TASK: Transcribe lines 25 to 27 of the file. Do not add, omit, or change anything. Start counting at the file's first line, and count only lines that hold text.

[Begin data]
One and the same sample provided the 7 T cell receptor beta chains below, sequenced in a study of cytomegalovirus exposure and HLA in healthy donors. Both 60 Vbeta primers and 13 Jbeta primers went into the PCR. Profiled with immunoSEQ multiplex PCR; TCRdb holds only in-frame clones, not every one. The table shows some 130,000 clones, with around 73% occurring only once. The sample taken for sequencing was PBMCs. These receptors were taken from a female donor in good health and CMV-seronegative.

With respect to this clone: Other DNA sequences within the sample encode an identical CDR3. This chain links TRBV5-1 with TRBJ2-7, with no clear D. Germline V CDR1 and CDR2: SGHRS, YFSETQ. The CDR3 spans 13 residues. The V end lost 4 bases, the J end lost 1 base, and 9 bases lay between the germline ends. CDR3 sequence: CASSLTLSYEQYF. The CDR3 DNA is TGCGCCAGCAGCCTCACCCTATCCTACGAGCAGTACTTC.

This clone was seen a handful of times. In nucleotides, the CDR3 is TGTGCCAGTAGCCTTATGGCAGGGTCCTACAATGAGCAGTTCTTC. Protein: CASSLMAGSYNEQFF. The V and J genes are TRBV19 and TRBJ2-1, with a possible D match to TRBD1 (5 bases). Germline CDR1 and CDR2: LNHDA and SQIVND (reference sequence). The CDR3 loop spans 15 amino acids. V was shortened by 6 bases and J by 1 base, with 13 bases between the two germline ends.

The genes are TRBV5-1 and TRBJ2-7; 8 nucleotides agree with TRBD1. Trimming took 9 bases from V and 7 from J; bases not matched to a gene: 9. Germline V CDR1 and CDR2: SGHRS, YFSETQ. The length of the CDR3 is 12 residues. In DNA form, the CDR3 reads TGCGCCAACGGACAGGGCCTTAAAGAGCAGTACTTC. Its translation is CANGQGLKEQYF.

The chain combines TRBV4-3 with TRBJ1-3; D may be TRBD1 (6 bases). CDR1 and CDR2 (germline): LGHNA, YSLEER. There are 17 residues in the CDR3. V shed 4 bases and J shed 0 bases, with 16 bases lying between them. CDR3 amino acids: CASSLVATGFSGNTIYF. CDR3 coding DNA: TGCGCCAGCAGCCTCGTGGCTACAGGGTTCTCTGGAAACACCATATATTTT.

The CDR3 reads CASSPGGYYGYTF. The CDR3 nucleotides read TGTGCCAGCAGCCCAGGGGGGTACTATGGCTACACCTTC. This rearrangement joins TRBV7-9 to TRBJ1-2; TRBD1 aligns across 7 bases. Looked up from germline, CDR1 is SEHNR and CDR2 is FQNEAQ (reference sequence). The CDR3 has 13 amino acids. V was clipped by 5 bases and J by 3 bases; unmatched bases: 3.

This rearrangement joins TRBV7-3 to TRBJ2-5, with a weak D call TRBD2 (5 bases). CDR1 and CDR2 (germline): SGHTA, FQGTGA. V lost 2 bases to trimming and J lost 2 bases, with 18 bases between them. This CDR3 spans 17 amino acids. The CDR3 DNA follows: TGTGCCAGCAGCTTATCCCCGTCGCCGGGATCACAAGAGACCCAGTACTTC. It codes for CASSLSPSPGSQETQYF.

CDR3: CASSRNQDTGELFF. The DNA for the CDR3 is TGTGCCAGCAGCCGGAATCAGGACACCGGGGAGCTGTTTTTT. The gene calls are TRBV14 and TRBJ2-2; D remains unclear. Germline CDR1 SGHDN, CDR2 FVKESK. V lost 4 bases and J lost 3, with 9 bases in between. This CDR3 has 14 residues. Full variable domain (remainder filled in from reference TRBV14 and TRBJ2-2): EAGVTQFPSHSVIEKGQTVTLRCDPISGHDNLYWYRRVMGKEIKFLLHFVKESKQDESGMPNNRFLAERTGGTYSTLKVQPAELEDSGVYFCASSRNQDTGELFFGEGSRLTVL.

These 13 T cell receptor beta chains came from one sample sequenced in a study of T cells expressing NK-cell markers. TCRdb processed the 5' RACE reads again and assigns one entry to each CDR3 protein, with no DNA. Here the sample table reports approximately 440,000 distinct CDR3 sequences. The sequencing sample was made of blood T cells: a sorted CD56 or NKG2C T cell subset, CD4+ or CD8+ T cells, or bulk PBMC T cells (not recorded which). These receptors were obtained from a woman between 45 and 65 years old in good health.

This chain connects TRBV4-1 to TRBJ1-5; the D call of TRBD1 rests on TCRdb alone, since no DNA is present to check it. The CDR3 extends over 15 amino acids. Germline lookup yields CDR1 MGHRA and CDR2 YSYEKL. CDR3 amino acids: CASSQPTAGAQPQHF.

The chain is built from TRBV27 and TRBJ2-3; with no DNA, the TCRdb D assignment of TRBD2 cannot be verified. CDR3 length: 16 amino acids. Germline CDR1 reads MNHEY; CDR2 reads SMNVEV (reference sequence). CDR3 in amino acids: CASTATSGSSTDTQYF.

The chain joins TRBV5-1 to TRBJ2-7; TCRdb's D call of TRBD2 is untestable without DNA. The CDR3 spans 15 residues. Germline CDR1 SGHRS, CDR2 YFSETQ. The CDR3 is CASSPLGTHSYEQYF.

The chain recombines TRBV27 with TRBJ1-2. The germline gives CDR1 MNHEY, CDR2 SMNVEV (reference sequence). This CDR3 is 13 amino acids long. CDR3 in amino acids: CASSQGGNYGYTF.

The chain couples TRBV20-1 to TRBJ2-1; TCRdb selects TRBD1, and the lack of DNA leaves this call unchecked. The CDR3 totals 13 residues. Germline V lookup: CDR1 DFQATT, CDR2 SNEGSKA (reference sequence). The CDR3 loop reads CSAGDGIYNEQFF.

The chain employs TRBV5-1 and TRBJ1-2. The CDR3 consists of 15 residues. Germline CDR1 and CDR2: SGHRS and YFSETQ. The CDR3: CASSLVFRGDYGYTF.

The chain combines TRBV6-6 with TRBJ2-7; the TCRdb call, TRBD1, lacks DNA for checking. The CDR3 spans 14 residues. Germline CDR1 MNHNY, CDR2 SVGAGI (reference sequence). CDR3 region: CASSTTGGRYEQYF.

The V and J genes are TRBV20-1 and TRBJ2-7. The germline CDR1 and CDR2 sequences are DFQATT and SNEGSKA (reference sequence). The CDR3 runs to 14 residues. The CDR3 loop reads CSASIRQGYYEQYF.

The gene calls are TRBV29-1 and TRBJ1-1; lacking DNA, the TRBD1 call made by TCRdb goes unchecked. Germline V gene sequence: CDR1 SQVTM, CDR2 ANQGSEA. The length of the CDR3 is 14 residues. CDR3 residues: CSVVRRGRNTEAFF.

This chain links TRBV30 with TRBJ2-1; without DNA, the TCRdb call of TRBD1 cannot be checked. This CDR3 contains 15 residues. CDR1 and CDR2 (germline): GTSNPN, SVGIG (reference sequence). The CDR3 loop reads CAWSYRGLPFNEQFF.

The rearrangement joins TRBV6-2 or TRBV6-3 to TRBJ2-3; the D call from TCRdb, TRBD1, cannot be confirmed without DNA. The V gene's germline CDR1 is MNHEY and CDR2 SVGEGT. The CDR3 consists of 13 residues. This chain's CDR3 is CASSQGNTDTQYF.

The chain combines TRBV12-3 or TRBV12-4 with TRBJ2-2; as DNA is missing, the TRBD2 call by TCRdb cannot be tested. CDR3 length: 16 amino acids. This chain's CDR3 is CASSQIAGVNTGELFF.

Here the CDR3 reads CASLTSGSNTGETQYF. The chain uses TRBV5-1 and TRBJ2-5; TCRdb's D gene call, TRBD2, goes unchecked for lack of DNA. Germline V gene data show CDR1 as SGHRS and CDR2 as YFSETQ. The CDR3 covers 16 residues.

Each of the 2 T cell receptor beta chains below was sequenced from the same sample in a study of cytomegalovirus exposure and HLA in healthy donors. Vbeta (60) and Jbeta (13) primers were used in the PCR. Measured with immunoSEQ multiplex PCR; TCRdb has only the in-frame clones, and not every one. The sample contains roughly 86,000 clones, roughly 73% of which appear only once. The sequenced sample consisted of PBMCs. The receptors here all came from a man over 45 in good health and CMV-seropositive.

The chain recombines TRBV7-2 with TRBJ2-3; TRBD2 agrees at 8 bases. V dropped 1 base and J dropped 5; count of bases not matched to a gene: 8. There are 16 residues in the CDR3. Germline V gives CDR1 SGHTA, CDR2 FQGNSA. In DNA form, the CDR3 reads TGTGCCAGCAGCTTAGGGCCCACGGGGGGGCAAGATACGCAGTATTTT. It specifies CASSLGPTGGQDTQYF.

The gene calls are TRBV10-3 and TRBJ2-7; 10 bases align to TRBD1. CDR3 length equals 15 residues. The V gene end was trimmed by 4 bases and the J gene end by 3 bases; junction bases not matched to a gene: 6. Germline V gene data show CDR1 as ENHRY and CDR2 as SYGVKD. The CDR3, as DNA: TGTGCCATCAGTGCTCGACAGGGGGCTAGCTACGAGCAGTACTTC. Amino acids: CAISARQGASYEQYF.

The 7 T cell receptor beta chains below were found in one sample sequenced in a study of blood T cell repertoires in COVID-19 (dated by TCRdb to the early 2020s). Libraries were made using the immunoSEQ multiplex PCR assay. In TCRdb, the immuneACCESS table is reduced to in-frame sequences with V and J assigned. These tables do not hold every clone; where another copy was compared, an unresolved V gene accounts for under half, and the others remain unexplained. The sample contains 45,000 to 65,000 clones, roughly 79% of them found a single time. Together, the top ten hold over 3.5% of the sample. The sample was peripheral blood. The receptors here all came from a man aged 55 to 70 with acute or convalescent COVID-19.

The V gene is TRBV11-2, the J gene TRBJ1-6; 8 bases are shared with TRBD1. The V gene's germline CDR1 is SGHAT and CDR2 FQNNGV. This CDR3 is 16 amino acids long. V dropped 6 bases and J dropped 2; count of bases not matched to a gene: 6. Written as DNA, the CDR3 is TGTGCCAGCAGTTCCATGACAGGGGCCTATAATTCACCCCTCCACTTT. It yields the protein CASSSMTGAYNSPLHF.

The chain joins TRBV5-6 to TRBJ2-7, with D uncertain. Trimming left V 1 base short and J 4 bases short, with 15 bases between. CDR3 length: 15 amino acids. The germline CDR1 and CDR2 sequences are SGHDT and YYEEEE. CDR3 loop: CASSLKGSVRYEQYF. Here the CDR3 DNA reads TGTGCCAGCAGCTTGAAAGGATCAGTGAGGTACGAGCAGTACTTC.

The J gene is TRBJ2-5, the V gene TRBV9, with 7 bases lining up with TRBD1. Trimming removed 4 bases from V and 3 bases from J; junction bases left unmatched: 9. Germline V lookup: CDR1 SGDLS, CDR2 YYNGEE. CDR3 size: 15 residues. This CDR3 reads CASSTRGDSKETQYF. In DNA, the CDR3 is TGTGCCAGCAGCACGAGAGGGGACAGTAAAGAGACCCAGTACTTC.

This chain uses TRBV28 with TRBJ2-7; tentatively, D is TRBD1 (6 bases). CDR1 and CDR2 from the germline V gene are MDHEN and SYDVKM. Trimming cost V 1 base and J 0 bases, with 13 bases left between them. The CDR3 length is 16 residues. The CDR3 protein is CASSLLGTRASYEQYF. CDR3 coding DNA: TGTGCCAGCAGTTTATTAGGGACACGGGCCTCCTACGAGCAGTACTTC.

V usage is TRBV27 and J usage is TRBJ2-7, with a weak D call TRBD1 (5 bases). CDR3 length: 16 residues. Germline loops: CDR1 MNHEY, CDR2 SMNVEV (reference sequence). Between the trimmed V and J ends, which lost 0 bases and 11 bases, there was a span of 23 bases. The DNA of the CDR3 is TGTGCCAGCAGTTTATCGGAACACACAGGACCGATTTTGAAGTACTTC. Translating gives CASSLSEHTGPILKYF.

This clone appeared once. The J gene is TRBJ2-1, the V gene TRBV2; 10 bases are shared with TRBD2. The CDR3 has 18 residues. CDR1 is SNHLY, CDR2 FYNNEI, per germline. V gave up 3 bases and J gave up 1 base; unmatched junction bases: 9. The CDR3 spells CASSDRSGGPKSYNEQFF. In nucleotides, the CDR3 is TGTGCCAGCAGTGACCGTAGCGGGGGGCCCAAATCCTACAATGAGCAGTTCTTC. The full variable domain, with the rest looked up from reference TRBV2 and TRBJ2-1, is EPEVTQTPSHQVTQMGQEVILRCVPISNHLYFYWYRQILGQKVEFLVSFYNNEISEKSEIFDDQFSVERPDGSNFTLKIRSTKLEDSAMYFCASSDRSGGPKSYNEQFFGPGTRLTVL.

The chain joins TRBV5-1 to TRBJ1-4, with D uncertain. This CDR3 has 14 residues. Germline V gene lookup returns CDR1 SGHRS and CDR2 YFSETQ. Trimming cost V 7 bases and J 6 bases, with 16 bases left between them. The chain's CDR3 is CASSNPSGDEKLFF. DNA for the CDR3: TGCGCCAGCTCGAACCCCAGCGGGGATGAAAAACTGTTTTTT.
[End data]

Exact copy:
The gene calls are TRBV10-3 and TRBJ2-7; 10 bases align to TRBD1. CDR3 length equals 15 residues. The V gene end was trimmed by 4 bases and the J gene end by 3 bases; junction bases not matched to a gene: 6. Germline V gene data show CDR1 as ENHRY and CDR2 as SYGVKD. The CDR3, as DNA: TGTGCCATCAGTGCTCGACAGGGGGCTAGCTACGAGCAGTACTTC. Amino acids: CAISARQGASYEQYF.

The 7 T cell receptor beta chains below were found in one sample sequenced in a study of blood T cell repertoires in COVID-19 (dated by TCRdb to the early 2020s). Libraries were made using the immunoSEQ multiplex PCR assay. In TCRdb, the immuneACCESS table is reduced to in-frame sequences with V and J assigned. These tables do not hold every clone; where another copy was compared, an unresolved V gene accounts for under half, and the others remain unexplained. The sample contains 45,000 to 65,000 clones, roughly 79% of them found a single time. Together, the top ten hold over 3.5% of the sample. The sample was peripheral blood. The receptors here all came from a man aged 55 to 70 with acute or convalescent COVID-19.

The V gene is TRBV11-2, the J gene TRBJ1-6; 8 bases are shared with TRBD1. The V gene's germline CDR1 is SGHAT and CDR2 FQNNGV. This CDR3 is 16 amino acids long. V dropped 6 bases and J dropped 2; count of bases not matched to a gene: 6. Written as DNA, the CDR3 is TGTGCCAGCAGTTCCATGACAGGGGCCTATAATTCACCCCTCCACTTT. It yields the protein CASSSMTGAYNSPLHF.